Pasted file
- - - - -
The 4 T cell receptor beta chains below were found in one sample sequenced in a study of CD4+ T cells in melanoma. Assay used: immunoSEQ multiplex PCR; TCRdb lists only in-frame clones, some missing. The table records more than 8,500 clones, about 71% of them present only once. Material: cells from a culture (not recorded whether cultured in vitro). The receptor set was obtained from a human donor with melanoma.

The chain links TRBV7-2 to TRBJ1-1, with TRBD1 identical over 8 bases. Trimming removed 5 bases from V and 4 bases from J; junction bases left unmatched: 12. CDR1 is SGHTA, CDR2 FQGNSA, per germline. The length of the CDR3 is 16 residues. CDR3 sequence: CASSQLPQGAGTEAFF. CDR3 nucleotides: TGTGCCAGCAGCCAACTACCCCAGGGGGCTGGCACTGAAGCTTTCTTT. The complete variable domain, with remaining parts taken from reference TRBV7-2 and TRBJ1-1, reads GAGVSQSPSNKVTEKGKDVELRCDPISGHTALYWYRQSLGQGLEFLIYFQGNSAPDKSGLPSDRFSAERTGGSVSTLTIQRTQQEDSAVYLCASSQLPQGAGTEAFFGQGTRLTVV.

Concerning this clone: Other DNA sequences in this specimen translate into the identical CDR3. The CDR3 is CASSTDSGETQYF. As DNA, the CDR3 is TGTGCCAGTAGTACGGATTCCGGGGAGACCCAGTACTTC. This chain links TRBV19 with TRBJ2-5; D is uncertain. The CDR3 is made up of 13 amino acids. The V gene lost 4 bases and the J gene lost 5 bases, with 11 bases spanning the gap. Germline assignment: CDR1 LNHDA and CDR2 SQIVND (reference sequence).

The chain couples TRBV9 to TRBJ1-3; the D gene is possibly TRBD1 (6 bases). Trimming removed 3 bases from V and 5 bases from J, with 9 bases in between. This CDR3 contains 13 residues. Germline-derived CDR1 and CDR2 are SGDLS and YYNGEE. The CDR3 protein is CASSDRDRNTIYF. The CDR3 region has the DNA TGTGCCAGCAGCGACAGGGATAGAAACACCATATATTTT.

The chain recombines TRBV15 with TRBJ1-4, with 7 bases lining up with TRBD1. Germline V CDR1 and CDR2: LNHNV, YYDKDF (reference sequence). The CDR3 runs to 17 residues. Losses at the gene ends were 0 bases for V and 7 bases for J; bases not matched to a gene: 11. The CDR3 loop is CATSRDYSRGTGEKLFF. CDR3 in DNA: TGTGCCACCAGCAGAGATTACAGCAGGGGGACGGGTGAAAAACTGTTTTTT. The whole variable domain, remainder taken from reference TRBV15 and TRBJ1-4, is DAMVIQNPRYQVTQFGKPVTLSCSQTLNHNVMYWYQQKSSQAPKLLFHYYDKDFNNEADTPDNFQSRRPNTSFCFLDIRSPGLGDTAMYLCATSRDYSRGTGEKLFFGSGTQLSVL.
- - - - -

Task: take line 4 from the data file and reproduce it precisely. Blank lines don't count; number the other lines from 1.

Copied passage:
The chain couples TRBV9 to TRBJ1-3; the D gene is possibly TRBD1 (6 bases). Trimming removed 3 bases from V and 5 bases from J, with 9 bases in between. This CDR3 contains 13 residues. Germline-derived CDR1 and CDR2 are SGDLS and YYNGEE. The CDR3 protein is CASSDRDRNTIYF. The CDR3 region has the DNA TGTGCCAGCAGCGACAGGGATAGAAACACCATATATTTT.